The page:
What I gained by being in France was learning to be better satisfied with my own country. - Samuel Johnson
Now I'm not going to tell you the restaurant's cuisine, and no I don't have a photo of the place. What I DO have is a cartoon that an Australian friend did for me for a LFNY post a hundred years ago. It is sort of apt ...
Friday evening. A Manhattan restaurant.
It'd been a long hard week and the three of us sat down to wine and dine and chat and relax. Which we did. The food was so-so. The wine was good, and if a little pricey, only to be expected. After all, it WAS the Upper East Side. Three New Yorkophiles, two of us Australian. All women. Sitting quietly discussing a range of topics from the Australian film industry to the New York - pre-sanitized New York, before the days of mayors Giuliani and Bloomberg.
Now I've been to restaurants in Europe where patrons plonk their cell phones on the table when they dine out. But even in New York, and especially on the Upper East side, it is definitely not de rigueur to use cell phones in company. But one of us - let's just call her "Lucy" - had just that evening, bought a new 4G Samsung Android phone. As I own the 3G model of the same brand, I'd helped her set it up with the basics when she'd arrived at the restaurant carrying it still in its pink and white T-mobile bag.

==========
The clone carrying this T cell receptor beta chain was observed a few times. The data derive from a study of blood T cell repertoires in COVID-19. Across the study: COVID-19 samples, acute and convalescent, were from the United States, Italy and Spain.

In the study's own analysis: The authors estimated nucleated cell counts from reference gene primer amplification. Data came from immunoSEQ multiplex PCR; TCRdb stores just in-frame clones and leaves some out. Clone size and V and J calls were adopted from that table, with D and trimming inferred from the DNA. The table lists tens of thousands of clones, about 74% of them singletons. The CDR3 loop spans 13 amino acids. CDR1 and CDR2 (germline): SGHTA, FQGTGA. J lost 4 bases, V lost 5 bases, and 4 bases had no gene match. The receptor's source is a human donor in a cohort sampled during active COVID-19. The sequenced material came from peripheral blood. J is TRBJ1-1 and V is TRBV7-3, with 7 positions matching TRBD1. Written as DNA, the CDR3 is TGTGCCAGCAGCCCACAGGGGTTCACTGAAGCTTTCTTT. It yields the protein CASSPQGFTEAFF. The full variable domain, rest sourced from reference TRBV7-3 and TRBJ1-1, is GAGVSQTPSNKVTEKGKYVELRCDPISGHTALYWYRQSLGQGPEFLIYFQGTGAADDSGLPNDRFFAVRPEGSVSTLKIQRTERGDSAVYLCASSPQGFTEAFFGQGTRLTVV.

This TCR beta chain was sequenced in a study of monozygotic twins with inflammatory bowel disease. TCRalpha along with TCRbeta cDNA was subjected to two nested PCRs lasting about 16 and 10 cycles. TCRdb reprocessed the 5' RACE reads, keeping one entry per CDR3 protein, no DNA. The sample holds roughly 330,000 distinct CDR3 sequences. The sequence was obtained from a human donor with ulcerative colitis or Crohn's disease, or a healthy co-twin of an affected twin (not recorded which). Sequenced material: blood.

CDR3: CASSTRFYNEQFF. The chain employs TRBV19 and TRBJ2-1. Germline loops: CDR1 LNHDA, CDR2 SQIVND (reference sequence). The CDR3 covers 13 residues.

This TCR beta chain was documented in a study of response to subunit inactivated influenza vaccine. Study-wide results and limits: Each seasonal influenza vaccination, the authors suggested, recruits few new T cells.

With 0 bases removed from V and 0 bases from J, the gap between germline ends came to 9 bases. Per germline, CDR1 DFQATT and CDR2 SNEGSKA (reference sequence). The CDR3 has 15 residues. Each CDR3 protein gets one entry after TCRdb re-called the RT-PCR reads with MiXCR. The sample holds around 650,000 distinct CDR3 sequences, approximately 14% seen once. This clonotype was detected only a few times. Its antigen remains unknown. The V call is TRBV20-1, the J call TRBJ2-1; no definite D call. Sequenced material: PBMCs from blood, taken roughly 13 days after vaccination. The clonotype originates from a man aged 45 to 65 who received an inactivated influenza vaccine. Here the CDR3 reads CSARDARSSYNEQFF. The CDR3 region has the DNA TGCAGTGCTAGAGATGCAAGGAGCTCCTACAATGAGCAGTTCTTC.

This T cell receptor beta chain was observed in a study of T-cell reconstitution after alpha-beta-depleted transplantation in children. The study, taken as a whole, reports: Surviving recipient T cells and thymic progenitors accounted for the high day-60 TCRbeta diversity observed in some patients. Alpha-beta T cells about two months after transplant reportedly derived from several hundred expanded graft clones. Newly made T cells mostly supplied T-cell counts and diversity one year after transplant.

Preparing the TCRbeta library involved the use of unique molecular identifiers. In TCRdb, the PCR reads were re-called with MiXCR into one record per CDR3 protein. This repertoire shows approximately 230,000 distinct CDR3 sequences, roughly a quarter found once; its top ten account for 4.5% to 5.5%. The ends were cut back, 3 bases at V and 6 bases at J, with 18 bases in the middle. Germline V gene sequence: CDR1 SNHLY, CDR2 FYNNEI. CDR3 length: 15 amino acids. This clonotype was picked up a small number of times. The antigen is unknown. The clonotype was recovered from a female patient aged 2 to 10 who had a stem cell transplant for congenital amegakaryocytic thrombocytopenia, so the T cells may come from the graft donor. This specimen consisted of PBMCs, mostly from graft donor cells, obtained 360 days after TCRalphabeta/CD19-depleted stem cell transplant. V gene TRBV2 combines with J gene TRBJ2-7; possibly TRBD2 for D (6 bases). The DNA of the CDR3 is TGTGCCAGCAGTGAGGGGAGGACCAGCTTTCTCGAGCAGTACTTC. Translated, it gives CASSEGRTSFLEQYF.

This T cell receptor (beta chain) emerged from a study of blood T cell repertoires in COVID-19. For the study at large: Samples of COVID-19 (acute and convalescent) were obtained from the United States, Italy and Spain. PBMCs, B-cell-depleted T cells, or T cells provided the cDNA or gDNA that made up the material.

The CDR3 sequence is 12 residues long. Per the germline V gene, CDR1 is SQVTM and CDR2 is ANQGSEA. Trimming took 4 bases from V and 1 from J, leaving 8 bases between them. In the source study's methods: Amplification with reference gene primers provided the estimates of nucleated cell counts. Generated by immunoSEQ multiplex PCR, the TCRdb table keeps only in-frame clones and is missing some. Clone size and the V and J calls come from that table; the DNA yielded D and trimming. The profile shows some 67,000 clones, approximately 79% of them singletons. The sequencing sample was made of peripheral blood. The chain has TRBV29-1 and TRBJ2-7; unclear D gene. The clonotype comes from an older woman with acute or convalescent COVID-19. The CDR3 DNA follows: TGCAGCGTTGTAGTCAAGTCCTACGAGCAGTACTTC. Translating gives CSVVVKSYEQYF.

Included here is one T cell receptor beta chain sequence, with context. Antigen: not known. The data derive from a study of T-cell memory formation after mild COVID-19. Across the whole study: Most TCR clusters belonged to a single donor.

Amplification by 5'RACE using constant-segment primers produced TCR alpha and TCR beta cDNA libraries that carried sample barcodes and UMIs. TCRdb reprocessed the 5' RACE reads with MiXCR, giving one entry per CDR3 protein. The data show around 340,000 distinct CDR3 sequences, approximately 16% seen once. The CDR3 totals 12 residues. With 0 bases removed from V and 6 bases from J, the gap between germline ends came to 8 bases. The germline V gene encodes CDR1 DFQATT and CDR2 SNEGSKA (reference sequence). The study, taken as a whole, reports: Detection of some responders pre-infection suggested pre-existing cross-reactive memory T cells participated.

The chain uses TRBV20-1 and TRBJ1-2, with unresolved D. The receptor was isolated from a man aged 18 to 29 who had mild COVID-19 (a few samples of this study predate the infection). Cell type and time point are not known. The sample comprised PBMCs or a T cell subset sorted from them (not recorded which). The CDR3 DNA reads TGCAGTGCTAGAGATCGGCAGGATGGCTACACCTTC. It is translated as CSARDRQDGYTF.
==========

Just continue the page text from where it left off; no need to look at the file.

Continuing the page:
Suddenly out of nowhere, one of the waiters swooped on her, and saying how cell phones were banned, snatched it from her hands and proceeded to change the settings.
Lucy was speechless. I was furious. "Don't alter her phone," I complained and he laughed. I insisted, but to no avail. He changed something on it, and only then did he place on the table. He seemed to find the situation très amusant. We didn't. He started to argue with me and then the third member of our party, let's call her "Cordelia", not known for her reticence in calling a spade a shovel, came to my defense. Volubly. It was all too much. The waiter continued to stand there, giggling inanely. The disagreements and the witticisms from the council for the defense on my left, seemed to be never ending. I couldn't handle it. By this stage the restaurant was nearly empty, and I left.
Although I'd told my companions I was leaving, apparently they didn't hear me, and assumed I'd gone to the bathroom.
I found out the next day when we were having our postmortems, that they waited some time before they realized I'd gone. By then the waiters had gathered around the bar. Cordelia gave them a good dressing-down and then she and Lucy called a car service and left.
Later, Cordelia phoned to tell me she'd left croissants she'd bought before meeting us at the restaurant. That and a canister of designer tea.
"I'm going back for them," she told me. "Oh no!!" I was aghast.
"I hope it is cold enough. I'll go on Sunday and 'make an entrance'. AND I intend to wear my mink coat," she explained.
And knowing Cordelia, she'll do it with panache!
C'est si bon.